“20th Century Women” (2016) – This goes to the top of the list if only because it reminds me so much of my own mother, a single working mom who raised a confused teenage boy (along with his marginally less confused sisters) during the 1970s while trying to process the era’s cultural changes while also smoking too many cigarettes while also establishing a benchmark of frazzled, intelligent female independence. Writer-director Mike Mills (“Beginners,” “C’mon C’mon”) gives Annette Bening’s Dorothea Fields snappier dialogue than my own mother generally managed, but isn’t that why we go to movies – to see life stage-managed to be a little better? I still say this is the best actress Oscar that Bening (above, with Lucas Jade Zumann) should have won. (Streaming on Showtime, Kanopy, and Hoopla; for rent on Amazon, YouTube, and elsewhere.)
“Ben is Back” (2018) – It fell through the cracks amid a spate of similarly titled dramas about fraught sons and freaked-out parents (“Beautiful Boy,” “Boy Erased”), but it’s a raw and surprisingly strong drama of a young drug addict (Lucas Hedges) home for Christmas and a mother (Julia Roberts) who has burned past enablement into a much harder and purer version of maternal love. (Streaming on Hulu; for rent on Amazon, Apple TV, YouTube, and elsewhere.)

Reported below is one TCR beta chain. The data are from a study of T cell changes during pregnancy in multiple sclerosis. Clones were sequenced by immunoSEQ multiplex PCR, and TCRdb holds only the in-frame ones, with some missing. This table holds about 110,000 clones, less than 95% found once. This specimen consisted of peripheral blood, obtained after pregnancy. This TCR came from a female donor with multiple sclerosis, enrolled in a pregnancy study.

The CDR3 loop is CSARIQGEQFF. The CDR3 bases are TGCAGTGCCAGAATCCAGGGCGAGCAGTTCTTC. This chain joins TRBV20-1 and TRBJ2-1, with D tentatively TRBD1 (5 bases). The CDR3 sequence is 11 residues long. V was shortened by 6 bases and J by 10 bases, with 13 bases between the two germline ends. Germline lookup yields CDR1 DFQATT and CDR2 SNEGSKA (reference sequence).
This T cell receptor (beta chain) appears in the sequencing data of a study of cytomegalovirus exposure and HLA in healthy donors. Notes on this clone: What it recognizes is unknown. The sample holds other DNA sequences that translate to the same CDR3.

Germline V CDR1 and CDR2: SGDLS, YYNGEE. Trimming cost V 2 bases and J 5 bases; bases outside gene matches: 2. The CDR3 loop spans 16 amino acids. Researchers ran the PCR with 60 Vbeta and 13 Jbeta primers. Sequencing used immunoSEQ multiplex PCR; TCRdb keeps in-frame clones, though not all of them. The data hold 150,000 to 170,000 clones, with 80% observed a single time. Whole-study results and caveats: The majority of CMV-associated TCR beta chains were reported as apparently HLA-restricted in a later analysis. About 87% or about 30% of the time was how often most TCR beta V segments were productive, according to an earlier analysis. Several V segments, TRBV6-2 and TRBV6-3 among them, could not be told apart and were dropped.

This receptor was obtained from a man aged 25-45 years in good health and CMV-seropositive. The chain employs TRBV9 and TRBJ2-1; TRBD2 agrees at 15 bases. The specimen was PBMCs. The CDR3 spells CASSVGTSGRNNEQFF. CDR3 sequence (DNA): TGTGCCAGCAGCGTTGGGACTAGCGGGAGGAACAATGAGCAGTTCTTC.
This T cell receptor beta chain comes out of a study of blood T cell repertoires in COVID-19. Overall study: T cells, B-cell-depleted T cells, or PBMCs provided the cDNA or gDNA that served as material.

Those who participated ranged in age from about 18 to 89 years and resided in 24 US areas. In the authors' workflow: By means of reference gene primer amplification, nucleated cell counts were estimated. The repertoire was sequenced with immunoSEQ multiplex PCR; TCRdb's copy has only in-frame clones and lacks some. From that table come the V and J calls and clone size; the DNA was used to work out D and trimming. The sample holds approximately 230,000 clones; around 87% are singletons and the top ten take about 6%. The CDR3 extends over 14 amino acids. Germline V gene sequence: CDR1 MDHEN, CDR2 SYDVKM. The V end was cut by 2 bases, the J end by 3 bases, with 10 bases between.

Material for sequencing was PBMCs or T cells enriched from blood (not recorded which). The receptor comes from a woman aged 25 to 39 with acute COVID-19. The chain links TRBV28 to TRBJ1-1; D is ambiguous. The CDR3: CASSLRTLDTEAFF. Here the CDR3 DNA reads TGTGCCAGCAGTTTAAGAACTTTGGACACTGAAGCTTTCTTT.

“Herself” (2020) – A modest, empathetic Irish film about a battered wife and mother (Clare Dunn, above) who, unable to find housing in a depressed Dublin, decides to build her own house from scratch. Phyllida Lloyd’s drama is about the community of helping hands that grows around the heroine, but it keeps her relationship with her two young daughters (Ruby Rose O’Hara and Molly McCann) as the story’s emotional core. (Streaming on Amazon Prime Video.)